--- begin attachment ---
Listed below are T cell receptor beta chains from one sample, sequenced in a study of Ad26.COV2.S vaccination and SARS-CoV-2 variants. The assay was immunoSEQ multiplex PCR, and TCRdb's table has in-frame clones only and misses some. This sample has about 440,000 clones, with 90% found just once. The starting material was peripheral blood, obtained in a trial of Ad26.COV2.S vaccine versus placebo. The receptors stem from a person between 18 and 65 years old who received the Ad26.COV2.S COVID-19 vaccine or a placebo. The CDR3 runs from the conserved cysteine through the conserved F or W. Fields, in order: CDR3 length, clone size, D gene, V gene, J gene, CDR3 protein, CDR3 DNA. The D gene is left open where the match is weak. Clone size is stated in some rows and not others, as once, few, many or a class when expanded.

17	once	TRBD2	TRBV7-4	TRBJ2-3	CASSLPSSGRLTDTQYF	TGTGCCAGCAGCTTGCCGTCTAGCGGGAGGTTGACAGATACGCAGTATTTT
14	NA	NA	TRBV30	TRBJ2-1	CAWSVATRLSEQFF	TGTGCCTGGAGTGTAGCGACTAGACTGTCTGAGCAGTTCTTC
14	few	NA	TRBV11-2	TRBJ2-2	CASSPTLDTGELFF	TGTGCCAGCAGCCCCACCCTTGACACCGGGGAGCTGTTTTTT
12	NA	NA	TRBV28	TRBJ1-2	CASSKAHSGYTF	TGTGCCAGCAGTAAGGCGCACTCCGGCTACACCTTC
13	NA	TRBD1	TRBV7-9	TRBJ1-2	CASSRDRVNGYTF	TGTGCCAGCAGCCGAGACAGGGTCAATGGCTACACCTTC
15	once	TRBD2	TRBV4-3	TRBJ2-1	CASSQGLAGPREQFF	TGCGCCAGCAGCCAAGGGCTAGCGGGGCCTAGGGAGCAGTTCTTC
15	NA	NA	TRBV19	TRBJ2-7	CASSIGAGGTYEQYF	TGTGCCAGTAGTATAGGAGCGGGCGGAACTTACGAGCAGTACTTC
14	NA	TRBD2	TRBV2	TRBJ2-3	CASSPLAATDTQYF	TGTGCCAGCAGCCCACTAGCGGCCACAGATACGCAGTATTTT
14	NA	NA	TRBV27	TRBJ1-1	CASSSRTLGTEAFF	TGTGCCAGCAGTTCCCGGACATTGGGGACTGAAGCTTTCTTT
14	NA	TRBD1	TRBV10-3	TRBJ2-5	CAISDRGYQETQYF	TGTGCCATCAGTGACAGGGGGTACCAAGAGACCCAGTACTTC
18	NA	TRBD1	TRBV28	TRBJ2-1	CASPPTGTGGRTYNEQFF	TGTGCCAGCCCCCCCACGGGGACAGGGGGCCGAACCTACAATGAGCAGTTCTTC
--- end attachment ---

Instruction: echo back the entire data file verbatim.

Listed below are T cell receptor beta chains from one sample, sequenced in a study of Ad26.COV2.S vaccination and SARS-CoV-2 variants. The assay was immunoSEQ multiplex PCR, and TCRdb's table has in-frame clones only and misses some. This sample has about 440,000 clones, with 90% found just once. The starting material was peripheral blood, obtained in a trial of Ad26.COV2.S vaccine versus placebo. The receptors stem from a person between 18 and 65 years old who received the Ad26.COV2.S COVID-19 vaccine or a placebo. The CDR3 runs from the conserved cysteine through the conserved F or W. Fields, in order: CDR3 length, clone size, D gene, V gene, J gene, CDR3 protein, CDR3 DNA. The D gene is left open where the match is weak. Clone size is stated in some rows and not others, as once, few, many or a class when expanded.

17	once	TRBD2	TRBV7-4	TRBJ2-3	CASSLPSSGRLTDTQYF	TGTGCCAGCAGCTTGCCGTCTAGCGGGAGGTTGACAGATACGCAGTATTTT
14	NA	NA	TRBV30	TRBJ2-1	CAWSVATRLSEQFF	TGTGCCTGGAGTGTAGCGACTAGACTGTCTGAGCAGTTCTTC
14	few	NA	TRBV11-2	TRBJ2-2	CASSPTLDTGELFF	TGTGCCAGCAGCCCCACCCTTGACACCGGGGAGCTGTTTTTT
12	NA	NA	TRBV28	TRBJ1-2	CASSKAHSGYTF	TGTGCCAGCAGTAAGGCGCACTCCGGCTACACCTTC
13	NA	TRBD1	TRBV7-9	TRBJ1-2	CASSRDRVNGYTF	TGTGCCAGCAGCCGAGACAGGGTCAATGGCTACACCTTC
15	once	TRBD2	TRBV4-3	TRBJ2-1	CASSQGLAGPREQFF	TGCGCCAGCAGCCAAGGGCTAGCGGGGCCTAGGGAGCAGTTCTTC
15	NA	NA	TRBV19	TRBJ2-7	CASSIGAGGTYEQYF	TGTGCCAGTAGTATAGGAGCGGGCGGAACTTACGAGCAGTACTTC
14	NA	TRBD2	TRBV2	TRBJ2-3	CASSPLAATDTQYF	TGTGCCAGCAGCCCACTAGCGGCCACAGATACGCAGTATTTT
14	NA	NA	TRBV27	TRBJ1-1	CASSSRTLGTEAFF	TGTGCCAGCAGTTCCCGGACATTGGGGACTGAAGCTTTCTTT
14	NA	TRBD1	TRBV10-3	TRBJ2-5	CAISDRGYQETQYF	TGTGCCATCAGTGACAGGGGGTACCAAGAGACCCAGTACTTC
18	NA	TRBD1	TRBV28	TRBJ2-1	CASPPTGTGGRTYNEQFF	TGTGCCAGCCCCCCCACGGGGACAGGGGGCCGAACCTACAATGAGCAGTTCTTC